As New Laws Approach, Canadian Issuers Can Boost Human Rights Due Diligence Practices

June 26, 2023

Bill S-211 will require companies and issuers to conduct full assessments of their human rights risk exposure. A baseline identifying where firms and sectors currently rank compared to one another and against global benchmarks is a useful starting point in creating lasting due-diligence practices that will be underpinned by law starting January 1, 2024. BMO Global Asset Management (BMO GAM) has determined this baseline in a new report entitled Respect and Protect: The state of human rights due diligence in Corporate Canada. The report was produced by BMO GAM’s Responsible Investment (RI) team. The RI team oversees the firm’s ESG initiatives and supports all investment teams in integrating ESG considerations into the investment process.

More than 1,000 shipments of solar energy components amounting to hundreds of millions of dollars were held up at U.S. ports for months in 2022 in the wake of a new law banning imports from China’s Xinjiang region over concerns about forced labour1 In December 2021, the U.S. Uyghur Forced Labour Prevention Act came into effect. Between late June and the end of October 2022, U.S. Customs and Border Protection seized the solar imports made by a trio of Chinese manufacturers. The seizures underscore the very real material risk companies face as new laws take hold globally to prevent human rights abuses by companies and their supply-chain and other business partners. Canadian companies would be wise to act now; domestic lawmakers are set to enact new legislation to strengthen human rights due diligence practices as Canadian law plays catch-up to international peers. Bill S-211, the Fighting Against Forced Labour and Child Labour in Supply Chains Act, will come into force on January 1, 2024. The law will require companies to conduct full risk assessments – to map out their value chain, engage with business partners and manage human rights risks in every tier of their production processes. It’s going to require companies, especially those that rely on labour in developing nations with weak rule of law, to understand the new legal implications and how they relate to their business model. Companies not already conducting human rights due diligence will need to raise their awareness through education to understand how best to detect and manage risks and provide remediation when a violation occurs. Becoming familiar with the United Nations Guiding Principles for Business and Human Rights (UNGPs) framework is a basic starting point.

The law will require companies to conduct full risk assessments – to map out their value chain, engage with business partners and manage human rights risks in every tier of their production processes.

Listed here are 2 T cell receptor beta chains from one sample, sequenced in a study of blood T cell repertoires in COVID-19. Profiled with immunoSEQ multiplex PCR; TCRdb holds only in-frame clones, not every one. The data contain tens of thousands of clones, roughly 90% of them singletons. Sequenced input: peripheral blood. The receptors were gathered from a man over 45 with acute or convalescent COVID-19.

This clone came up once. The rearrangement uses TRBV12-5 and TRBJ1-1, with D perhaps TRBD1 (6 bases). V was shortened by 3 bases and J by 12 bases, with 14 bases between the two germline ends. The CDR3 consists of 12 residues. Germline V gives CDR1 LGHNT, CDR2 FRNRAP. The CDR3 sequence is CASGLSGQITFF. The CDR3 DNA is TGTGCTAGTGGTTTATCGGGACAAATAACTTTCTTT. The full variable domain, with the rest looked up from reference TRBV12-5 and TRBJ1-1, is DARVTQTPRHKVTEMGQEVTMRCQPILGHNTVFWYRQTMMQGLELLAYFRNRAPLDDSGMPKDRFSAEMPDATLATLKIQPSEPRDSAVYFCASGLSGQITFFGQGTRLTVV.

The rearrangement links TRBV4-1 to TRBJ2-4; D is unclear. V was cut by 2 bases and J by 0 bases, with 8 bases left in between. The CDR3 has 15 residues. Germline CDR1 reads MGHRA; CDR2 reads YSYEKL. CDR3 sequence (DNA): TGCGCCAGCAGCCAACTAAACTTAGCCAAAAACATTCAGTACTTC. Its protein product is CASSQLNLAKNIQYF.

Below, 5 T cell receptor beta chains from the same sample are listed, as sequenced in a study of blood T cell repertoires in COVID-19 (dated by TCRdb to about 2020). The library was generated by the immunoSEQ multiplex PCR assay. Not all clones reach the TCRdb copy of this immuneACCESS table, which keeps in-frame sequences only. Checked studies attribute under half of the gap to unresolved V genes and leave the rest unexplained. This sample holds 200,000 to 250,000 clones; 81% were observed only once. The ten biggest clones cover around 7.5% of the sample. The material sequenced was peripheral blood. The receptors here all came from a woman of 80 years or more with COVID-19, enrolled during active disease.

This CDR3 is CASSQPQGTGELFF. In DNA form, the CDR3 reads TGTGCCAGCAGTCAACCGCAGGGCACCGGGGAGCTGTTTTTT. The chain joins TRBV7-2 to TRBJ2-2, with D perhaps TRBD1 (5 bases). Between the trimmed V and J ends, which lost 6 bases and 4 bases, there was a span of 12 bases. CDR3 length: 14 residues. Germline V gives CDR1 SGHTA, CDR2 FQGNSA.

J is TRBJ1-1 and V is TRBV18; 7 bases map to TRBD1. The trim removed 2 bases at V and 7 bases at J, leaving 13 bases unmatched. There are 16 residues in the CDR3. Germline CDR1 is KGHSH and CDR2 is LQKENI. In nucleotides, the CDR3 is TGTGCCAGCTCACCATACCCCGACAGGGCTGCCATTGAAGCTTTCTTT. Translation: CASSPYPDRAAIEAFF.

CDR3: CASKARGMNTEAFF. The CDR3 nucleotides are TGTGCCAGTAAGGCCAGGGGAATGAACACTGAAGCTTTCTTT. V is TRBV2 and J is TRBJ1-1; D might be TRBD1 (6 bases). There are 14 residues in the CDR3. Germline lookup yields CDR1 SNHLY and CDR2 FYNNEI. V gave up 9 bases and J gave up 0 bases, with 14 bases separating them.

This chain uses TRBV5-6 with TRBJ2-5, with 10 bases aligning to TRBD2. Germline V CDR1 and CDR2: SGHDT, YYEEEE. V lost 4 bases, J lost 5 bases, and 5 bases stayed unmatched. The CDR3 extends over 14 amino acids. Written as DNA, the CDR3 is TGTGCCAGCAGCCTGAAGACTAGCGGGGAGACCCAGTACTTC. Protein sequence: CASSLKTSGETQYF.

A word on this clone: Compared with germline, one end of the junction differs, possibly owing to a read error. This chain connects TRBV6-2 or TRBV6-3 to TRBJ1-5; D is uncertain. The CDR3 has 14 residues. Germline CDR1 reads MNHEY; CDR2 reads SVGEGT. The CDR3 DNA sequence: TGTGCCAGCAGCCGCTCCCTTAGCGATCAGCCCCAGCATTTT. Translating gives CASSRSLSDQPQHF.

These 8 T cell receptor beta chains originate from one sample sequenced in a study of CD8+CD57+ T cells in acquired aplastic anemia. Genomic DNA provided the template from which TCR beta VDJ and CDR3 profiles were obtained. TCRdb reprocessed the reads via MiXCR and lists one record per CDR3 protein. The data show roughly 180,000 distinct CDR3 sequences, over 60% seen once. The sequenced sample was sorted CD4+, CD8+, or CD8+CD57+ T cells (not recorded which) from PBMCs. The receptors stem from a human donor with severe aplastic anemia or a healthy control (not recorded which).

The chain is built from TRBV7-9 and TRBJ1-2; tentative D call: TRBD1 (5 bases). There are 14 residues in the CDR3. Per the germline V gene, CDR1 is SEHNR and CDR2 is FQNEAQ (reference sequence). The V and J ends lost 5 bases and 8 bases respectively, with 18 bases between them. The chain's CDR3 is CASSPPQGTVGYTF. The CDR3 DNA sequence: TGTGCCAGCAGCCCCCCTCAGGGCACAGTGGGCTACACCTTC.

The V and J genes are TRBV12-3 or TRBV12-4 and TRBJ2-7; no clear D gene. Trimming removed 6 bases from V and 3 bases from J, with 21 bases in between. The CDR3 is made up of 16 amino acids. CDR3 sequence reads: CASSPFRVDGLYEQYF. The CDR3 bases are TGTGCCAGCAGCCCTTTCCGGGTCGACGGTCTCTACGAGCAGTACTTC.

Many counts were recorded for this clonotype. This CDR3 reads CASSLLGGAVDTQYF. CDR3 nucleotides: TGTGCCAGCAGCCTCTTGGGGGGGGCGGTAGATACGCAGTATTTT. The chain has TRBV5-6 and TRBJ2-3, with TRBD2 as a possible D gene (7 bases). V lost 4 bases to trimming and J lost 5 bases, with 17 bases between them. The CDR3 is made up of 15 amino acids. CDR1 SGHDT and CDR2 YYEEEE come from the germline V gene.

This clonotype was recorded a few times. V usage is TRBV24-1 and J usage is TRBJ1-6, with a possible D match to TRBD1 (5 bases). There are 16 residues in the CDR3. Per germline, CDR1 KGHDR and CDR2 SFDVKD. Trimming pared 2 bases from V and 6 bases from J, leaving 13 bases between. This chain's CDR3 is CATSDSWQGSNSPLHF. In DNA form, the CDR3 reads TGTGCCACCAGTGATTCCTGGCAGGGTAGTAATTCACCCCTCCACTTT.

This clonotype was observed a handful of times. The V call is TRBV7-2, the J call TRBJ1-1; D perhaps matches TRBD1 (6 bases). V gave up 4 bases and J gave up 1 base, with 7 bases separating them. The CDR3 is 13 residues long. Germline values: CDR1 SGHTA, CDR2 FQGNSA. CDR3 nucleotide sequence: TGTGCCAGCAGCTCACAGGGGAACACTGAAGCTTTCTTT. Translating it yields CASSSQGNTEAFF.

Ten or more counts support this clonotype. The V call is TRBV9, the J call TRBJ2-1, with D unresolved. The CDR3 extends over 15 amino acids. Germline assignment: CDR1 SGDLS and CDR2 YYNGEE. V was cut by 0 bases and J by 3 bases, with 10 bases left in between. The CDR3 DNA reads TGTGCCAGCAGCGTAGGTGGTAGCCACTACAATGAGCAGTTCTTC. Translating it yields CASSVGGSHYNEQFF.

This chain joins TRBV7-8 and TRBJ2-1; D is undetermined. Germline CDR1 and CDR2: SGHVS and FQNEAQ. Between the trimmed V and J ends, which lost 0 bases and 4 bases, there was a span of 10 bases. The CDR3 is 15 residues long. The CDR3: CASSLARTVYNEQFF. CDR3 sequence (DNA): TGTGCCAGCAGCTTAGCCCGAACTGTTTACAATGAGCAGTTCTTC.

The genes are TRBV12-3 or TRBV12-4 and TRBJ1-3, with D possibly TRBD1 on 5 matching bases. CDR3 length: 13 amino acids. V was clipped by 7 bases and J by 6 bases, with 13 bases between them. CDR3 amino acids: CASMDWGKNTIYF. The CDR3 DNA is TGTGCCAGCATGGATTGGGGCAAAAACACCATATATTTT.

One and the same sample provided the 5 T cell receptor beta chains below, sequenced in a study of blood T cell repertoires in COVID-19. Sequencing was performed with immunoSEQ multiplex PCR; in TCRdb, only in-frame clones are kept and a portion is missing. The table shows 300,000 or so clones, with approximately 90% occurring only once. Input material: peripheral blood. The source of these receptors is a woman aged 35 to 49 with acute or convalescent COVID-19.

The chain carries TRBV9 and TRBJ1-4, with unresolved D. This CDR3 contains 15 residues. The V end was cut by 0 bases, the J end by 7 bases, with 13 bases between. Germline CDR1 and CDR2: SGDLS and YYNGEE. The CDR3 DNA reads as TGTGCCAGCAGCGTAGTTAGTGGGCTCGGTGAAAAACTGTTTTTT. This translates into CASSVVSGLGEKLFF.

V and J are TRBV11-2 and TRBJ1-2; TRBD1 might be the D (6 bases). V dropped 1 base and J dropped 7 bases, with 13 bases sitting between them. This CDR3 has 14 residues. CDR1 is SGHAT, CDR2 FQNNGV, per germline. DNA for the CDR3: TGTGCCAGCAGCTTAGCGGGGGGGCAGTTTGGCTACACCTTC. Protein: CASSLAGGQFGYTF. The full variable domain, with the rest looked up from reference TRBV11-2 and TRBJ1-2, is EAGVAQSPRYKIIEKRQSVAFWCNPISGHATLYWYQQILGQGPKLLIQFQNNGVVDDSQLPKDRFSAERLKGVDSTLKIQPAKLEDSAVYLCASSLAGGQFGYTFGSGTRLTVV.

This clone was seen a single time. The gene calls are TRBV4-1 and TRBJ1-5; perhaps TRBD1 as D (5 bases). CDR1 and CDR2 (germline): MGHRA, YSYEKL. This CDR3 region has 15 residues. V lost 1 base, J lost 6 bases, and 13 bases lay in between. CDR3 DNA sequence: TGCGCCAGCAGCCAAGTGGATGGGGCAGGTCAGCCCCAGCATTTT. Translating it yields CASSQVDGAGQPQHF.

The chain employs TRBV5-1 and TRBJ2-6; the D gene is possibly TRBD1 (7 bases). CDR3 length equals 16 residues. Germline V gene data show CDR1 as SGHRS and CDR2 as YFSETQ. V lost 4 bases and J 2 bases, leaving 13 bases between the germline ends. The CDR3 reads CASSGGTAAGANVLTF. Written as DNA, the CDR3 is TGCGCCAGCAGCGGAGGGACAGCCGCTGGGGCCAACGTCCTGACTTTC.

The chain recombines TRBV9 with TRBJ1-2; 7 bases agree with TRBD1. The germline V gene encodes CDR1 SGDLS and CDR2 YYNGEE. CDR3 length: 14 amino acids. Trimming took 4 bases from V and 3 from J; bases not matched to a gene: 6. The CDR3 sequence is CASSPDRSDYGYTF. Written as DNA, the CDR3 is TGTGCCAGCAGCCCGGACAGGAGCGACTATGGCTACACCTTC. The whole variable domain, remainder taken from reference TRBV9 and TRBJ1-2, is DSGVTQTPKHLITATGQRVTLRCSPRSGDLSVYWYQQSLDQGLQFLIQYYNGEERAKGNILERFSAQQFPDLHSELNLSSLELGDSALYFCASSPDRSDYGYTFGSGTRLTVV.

Drawing a baseline

To evaluate the performance of Canadian issuers on their respect for human rights, and what responsible investors in these companies can do to help close gaps, we assessed public disclosures of 29 of the largest Canadian companies across six sectors (Apparel, non-Apparel Consumer Goods, Consumer Staples, Oil and Gas, Mining, and Telecommunications) using the methodology of two recognized benchmarks that score how well companies implement due diligence based on the UNGPs.

The UNGPs are an international voluntary framework introduced over 10 years ago to hold states and businesses accountable for protecting and respecting international human rights standards, drawing on the Universal Declaration of Human Rights and the International Labour Organization’s conventions on the rights of workers.

BMO GAM used the KnowTheChain methodology to assess Apparel, Consumer Goods and Consumer Staples sectors, and the World Benchmarking Alliance’s Corporate Human Rights Benchmark to assess Oil and Gas, Mining and Telecommunications companies.


Most of the companies assessed had not been previously scored by these benchmarks. While many data service providers report on whether companies have human rights policies, they don’t report on key performance indicators (KPIs) related to implementation or the effectiveness of their due diligence.


BMO GAM pursued that data directly—to capture a snapshot of the human-rights due diligence performance of the country’s biggest issuers and better understand the processes they have in place to manage these risks proactively.


We chose to assess companies anonymously. Our goal is not to name and shame firms that are early in their journey to adopting human rights practices, nor do we want to take on the role of a benchmark or data provider. As an asset manager with long-term and widespread investments in the Canadian economy we have vested interest in seeing all Canadian companies and sectors do well—while influencing positive change.

Scores and report findings

The average benchmark score of the 29 companies analyzed was 30%. The highest individual company score was 92%, from the Mining industry, and the lowest individual company score was zero, from Consumer Staples, Food and Food Distribution companies.

Human rights due diligence sector scorecard

Source: Respect and Protect: The state of human rights due diligence in Corporate Canada (BMO Global Asset Management, January, 2023).

The highest sector average human rights due diligence (HRDD) benchmark score was for Mining at 61%. The lowest sector was for Consumer Discretionary: Automobiles, Auto Parts, and General Retailing at 6%. The Oil and Gas, and Apparel industries tied with average sector benchmark scores of 41%.


Historic and recent high-profile human rights controversies in the Mining industry (e.g. the destruction of the Juukan Gorge by Rio Tinto, or the collapse of Vale’s Brumadinho tailings dam that killed 270 people), strong voluntary frameworks, and mounting pressure to secure social licence to extract the minerals required for the energy transition, are all likely contributors to mining issuers’ relatively better performance on HRDD disclosures.